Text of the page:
Academic journal article Multinational Business Review

Growing New MNEs in New Zealand: The FSA/CSA Framework Revisited

Academic journal article Multinational Business Review

Growing New MNEs in New Zealand: The FSA/CSA Framework Revisited

Article excerpt


How SMEs grow and develop into MNEs through international expansion

Early international business theory developed from research around large corporations that invest directly in foreign countries ([47] Hymer, 1960). However, small and medium-sized enterprises (SMEs) have increasingly become the focus of international business (IB) research ([58] Miesenbock, 1988). [48] Hymer (1970) and others ([14] Buckley and Casson, 1976, [16] 2003; [72] Rugman, 1986) analyzed how the multinational enterprise/corporation (MNE/MNC) can overcome the imperfections of international markets. IB research addresses the questions why and how firms operate business activities across national boundaries ([93] Wright, 1970). A number of directions in IB research have developed from this ([26] Coviello and McAuley, 1999): foreign direct investment (FDI) ([15] Buckley and Casson, 1998; [34] Dunning, 2000; [72] Rugman, 1986); process models ([50] Johanson and Vahlne, 1977; [52] Johanson and Wiedersheim-Paul, 1975); the "born global" model ([23] Oviatt and McDougall, 1994; [89] Weerawardena et al. , 2007); the network model ([21] Chetty and Blankenburg Holm, 2000; [51] Johanson and Vahlne, 2009); and international entrepreneurship ([25] Coombs et al. , 2009; [68] Rialp et al. , 2005). The more recent research areas are approaches that extend or link back to older models, or which overlap with them. [51] Johanson and Vahlne (2009), for example, consider the network approach as a further development of the process model.

Research on FDI has been primarily been concerned with the MNE/MNC as the unit of analysis ([31] Dunning, 1980; [37] Dunning and Lundan, 2010), while more recent approaches analyze its role in the internationalization of SMEs ([21] Chetty and Blankenburg Holm, 2000; [55] Li et al. , 2004; [92] Wright et al. , 2006). [36] Dunning and Lundan (1993) define MNEs as enterprises that engage in FDI, which enables them to own and control value-adding activities in two or more countries ([32] Dunning, 1993), through different modes, including equity-based modes ([15] Buckley and Casson, 1998; [69] Root, 1994). Equity-based FDI is generally undertaken by large MNEs, while the most common forms of FDI by SMEs are contractual agreements, such as licensing ([46] Hollenstein, 2005). The research area of FDI includes the timing of market entry, motivation for FDI, choice of location and entry mode, consequences of FDI for home and host country, and for the firms in those countries ([91] Werner, 2002). Although FDI has been studied in the context of SMEs ([11] Brouthers et al. , 1996), the majority of FDI research is concerned with MNEs as the units of analysis ([36] Dunning and Lundan, 1993). However, there is a growing trend to consider SMEs in IB research by analyzing how they can grow to become MNEs and under what settings, conditions and influence factors ([26] Coviello and McAuley, 1999; [39] Fillis, 2001; [46] Hollenstein, 2005).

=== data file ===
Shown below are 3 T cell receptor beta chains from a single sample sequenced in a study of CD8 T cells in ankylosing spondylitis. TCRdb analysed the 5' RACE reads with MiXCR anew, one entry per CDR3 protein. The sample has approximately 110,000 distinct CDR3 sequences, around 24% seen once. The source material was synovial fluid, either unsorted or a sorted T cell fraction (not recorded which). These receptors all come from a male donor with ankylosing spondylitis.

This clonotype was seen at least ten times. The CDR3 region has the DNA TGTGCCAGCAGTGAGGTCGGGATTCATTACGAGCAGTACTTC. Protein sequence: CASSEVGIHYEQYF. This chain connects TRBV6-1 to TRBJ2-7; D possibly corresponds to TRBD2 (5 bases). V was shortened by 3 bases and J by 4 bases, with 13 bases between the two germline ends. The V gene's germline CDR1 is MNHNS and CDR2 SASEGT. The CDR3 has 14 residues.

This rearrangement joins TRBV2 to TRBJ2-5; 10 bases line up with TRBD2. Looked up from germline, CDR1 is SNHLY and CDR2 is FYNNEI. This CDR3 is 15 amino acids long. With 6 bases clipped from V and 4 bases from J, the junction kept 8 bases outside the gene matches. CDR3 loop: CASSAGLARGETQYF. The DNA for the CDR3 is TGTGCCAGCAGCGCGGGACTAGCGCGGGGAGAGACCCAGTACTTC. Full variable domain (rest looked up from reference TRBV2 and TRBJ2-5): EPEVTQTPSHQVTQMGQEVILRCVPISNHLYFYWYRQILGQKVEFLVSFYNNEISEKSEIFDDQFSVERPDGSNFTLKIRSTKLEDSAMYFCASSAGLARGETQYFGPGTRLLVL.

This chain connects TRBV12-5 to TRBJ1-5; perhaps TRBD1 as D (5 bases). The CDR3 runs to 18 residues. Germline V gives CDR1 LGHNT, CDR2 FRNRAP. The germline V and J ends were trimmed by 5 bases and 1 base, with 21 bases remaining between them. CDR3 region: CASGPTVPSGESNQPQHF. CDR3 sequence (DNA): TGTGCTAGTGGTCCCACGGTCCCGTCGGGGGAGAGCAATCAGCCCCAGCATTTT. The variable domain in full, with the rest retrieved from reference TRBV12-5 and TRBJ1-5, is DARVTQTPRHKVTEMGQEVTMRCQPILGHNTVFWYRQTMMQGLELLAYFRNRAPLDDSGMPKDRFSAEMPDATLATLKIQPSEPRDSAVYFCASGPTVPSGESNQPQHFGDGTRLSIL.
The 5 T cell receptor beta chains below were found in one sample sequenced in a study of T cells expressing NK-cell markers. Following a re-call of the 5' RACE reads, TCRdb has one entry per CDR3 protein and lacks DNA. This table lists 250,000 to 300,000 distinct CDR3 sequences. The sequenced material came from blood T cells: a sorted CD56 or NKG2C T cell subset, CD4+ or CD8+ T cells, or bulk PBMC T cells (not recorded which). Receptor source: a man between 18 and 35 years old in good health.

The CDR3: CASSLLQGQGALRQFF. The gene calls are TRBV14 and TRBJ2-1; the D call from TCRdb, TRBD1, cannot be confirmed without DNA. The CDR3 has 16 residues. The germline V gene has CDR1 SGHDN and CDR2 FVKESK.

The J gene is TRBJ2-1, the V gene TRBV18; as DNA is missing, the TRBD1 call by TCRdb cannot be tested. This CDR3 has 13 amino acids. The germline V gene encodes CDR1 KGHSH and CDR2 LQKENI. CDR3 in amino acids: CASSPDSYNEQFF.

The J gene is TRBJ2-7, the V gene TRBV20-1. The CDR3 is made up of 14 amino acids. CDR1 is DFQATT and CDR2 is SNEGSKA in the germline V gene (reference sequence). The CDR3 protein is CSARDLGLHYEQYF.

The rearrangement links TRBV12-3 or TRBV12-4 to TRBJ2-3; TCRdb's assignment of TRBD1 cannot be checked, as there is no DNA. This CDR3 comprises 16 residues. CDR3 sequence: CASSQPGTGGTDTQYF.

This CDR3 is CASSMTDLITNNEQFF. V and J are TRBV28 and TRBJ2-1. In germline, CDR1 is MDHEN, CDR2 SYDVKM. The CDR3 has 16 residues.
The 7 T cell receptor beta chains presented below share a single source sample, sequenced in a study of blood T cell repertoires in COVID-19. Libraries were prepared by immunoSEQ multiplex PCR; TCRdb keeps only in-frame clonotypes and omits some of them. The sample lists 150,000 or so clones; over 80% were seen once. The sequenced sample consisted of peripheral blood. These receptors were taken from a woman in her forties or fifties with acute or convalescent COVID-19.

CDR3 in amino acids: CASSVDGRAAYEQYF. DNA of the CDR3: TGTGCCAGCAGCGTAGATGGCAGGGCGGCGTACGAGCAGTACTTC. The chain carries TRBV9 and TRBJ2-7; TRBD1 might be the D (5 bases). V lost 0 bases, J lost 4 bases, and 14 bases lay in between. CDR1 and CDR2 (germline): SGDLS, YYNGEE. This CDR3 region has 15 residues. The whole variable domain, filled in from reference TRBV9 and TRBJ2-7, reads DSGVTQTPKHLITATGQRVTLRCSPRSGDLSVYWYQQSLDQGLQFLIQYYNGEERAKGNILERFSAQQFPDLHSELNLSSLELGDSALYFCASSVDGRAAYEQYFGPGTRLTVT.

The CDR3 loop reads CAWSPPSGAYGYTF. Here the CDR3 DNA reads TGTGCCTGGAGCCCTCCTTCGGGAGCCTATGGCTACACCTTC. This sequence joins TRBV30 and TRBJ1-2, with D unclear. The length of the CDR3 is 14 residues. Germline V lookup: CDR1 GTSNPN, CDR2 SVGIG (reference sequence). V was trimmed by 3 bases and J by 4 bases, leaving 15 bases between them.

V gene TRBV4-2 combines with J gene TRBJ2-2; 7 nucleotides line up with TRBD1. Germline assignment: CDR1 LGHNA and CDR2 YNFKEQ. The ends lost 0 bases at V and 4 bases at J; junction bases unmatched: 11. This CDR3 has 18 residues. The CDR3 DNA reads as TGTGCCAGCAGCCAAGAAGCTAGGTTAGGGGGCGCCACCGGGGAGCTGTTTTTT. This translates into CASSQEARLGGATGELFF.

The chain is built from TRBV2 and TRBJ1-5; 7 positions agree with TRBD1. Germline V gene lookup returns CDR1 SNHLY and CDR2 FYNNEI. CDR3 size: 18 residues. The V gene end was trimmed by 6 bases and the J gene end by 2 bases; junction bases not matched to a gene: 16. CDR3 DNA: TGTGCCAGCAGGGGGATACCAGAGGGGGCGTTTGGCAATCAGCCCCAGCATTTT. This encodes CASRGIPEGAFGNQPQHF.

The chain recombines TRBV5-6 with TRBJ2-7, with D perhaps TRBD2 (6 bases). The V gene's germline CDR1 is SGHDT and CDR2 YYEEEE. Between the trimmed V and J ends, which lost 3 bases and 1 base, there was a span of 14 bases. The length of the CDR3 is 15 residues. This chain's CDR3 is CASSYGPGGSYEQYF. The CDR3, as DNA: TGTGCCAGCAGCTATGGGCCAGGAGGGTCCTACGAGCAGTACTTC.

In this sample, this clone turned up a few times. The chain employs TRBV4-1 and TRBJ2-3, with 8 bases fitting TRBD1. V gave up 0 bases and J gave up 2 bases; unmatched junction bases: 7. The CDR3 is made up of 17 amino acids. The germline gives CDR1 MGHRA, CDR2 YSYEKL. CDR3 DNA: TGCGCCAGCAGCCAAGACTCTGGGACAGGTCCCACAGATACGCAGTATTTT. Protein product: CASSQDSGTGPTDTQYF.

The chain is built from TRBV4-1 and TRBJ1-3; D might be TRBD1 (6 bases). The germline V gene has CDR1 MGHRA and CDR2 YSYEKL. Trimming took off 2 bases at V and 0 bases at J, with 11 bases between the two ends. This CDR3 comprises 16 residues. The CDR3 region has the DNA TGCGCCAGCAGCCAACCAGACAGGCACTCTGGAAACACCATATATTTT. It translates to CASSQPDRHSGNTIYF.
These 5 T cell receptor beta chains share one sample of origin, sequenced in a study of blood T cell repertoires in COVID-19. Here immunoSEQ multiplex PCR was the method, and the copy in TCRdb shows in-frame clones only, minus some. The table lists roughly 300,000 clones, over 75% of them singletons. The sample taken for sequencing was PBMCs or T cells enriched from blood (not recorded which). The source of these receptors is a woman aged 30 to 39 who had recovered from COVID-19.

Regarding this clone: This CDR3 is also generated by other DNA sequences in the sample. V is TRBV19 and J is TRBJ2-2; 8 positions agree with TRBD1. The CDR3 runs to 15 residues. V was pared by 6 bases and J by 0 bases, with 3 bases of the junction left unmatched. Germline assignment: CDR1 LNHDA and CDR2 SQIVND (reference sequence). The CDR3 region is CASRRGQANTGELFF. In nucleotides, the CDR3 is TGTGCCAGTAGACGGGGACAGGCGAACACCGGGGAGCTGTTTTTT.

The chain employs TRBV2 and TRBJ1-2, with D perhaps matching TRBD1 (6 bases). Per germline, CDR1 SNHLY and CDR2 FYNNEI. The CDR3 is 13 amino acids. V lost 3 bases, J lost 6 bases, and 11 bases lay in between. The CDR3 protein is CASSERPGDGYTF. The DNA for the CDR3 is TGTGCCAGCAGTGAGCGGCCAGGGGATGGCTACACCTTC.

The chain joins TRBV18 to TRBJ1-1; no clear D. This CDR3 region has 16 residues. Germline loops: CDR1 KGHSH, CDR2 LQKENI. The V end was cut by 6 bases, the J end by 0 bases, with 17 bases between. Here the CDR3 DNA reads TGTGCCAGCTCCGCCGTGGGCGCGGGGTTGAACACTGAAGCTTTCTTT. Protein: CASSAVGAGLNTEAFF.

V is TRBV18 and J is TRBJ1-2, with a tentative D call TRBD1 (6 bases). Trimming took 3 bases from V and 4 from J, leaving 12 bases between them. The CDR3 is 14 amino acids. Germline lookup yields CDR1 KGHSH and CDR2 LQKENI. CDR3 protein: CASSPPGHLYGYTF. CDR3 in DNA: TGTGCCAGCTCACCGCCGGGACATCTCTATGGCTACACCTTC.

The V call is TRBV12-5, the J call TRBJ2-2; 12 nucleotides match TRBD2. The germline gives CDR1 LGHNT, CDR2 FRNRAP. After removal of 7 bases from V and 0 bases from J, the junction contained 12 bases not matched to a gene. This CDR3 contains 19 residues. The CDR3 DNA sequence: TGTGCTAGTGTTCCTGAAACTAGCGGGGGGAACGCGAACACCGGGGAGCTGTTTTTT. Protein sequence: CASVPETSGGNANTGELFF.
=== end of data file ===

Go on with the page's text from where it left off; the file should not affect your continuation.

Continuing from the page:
The FSA/CSA explanation of international growth

Researchers in the area of FDI ([31] Dunning, 1980, [35] 2001; [70] Rugman, 1980, [71] 1981) developed theories that explain international production and FDI, in which MNEs internationalize in order to internalize market imperfections ([70] Rugman, 1980). Dunning's eclectic or OLI paradigm explains that whether, and to what extent, a firm engages in FDI depends on three factors ([31] Dunning, 1980):

ownership of assets or access to assets which its competitors or potential competitors do not possess;

interest and ability in the internalization of these assets, i.e. making use of them rather than selling or leasing them to others; and

location based factors that influence the profitability of exploiting the firm's assets in a foreign country versus in the home country.

[72] Rugman (1986) takes this approach further by combining the first two factors, ownership and internalization, into firm-specific advantage (FSA) and labeling the third factor country-specific advantage (CSA) in the FSA/CSA framework ([74] Rugman, 2010). …

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